| My guess would be more mid 1980s, say 1986, plus or minus a year. Reynolds 501 didn't come out until 1984 and Peugeot was still in the habit of using model numbers at that time. By the late late 1980s they had pretty much ditched the European derailleurs so that they had the marketing benefit of indexed shifting. Given the mid range 501 tubing, the most likely candidate for a rear derailleur would be the Rival. I would have presumed a Helicomatic 6 speed.|
During this period, many Peugeot were still imported from France, even to Canada. Primarily, they were the models using the lugless, internal brazing, as the Canadian manufacturer was not approved for this process until 1988 (another reason for my date estimate).
I believe the model number for the Ventoux was PH501 and if I'm right about the era, the original price was around $350 US. Regardless, you can confirm the year via the serial number. The first digit indicates the year on 1980s Peugeots.
| Thanks Tom...very good... The serial # (which was surprisingly hard to read...full of paint) starts, "B6...", so that would mean 1986... The rear wheel must be a replacement as well... The rim is a nice Wolber GTX 700c, and the hub, a matte-black Sansin with a date code, FG (whatever that indicates?) What would the OEM wheel setup have been?|
| Sorry, I don't have anything on the 1986 Ventoux, so I can't be postive. However, the other 1985 and 1986 mid-range models that I have info for, all used Maillard Helicomatic hubs, so that's a pretty safe bet. Rims used on these bicycles included Rigida 1320, Rigida Score and Mavic Module E. Cogs would proabably have been 13-24T. |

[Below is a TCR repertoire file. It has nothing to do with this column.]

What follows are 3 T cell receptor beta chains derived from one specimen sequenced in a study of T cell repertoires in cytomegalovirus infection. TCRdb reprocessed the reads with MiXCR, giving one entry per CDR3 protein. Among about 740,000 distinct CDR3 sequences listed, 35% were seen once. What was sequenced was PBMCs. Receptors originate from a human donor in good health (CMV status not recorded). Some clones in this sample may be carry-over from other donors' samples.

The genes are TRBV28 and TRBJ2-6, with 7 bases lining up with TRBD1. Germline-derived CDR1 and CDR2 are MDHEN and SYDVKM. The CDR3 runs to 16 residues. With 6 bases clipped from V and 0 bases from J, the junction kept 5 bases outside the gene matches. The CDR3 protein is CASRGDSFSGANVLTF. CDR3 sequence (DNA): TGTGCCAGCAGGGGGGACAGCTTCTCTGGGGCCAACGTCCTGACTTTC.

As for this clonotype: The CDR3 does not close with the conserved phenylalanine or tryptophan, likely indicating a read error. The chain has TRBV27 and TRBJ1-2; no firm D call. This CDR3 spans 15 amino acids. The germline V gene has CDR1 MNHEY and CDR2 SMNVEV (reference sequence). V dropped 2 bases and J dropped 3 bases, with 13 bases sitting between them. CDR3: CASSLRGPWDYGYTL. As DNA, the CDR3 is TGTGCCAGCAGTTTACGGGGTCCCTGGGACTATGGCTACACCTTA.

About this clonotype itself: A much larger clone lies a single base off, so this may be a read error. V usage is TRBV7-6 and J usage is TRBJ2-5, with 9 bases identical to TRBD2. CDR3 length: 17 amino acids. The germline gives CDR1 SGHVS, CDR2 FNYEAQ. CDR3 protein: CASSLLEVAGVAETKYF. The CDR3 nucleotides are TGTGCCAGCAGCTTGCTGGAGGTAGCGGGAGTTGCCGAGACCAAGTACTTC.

| Info extracted from Peugeot 1986 Brochure:|
Peugeot's innovation shines through again with our internally brazed frame made of Reynolds 501 Chrome-Moly double butted tubing. This frame teamed with a Reynolds 501 fork and all European alloy components gives the Ventoux a remarkable weight of 22.8 lbs. and a ride that is truly worthy of the French tradition."
Frame: Reynolds 501 3 main tubes, internally brazed, forged rear drop-outs, double brazed-on water bottle fittings, chain rest, Delrin cable guide, BSA.
Fork: Reynolds 501 tubing chromed, BSA.
Headset: Peugeot, chromed.
Handlebar: CTA, alloy, bike ribbon.
Stem: CTA, alloy, aero.
Brakes: Weinmann 506, alloy, side-pull.
Chainwheel: Stronglight 200, 42 x 52.
Pedals: Maillard CX 550, aero.
Chain: Sedisport, black.
Freewheel: Heliocomatic, 6-speed, 13 x 15 x 17 x 19 x 21 x 24T, silver.
Hubs: Maillard, sealed hub, front and rear QR.
Rims: Rigida 1320, black heat treated, w/stainless steel spokes.
Tires: Michelin "Hi Lite Road," 700 x 23c
Derailleurs: Huret Rival, front and rear, hand finished.
Saddle: Mondialita, racing, white.
Seatpost: Alloy, micro-adjust.
Accessories: Spoke protector, chainstay protector, toe clips and leather toe straps, wide-angle reflectors.
Size: 50cm (19 1/2"), 54cm (21"), 57cm (23"), 60cm (24"), 62cm (25").
Color: Burgundy (BU), Jamaica Blue (BJ), Pink (RK)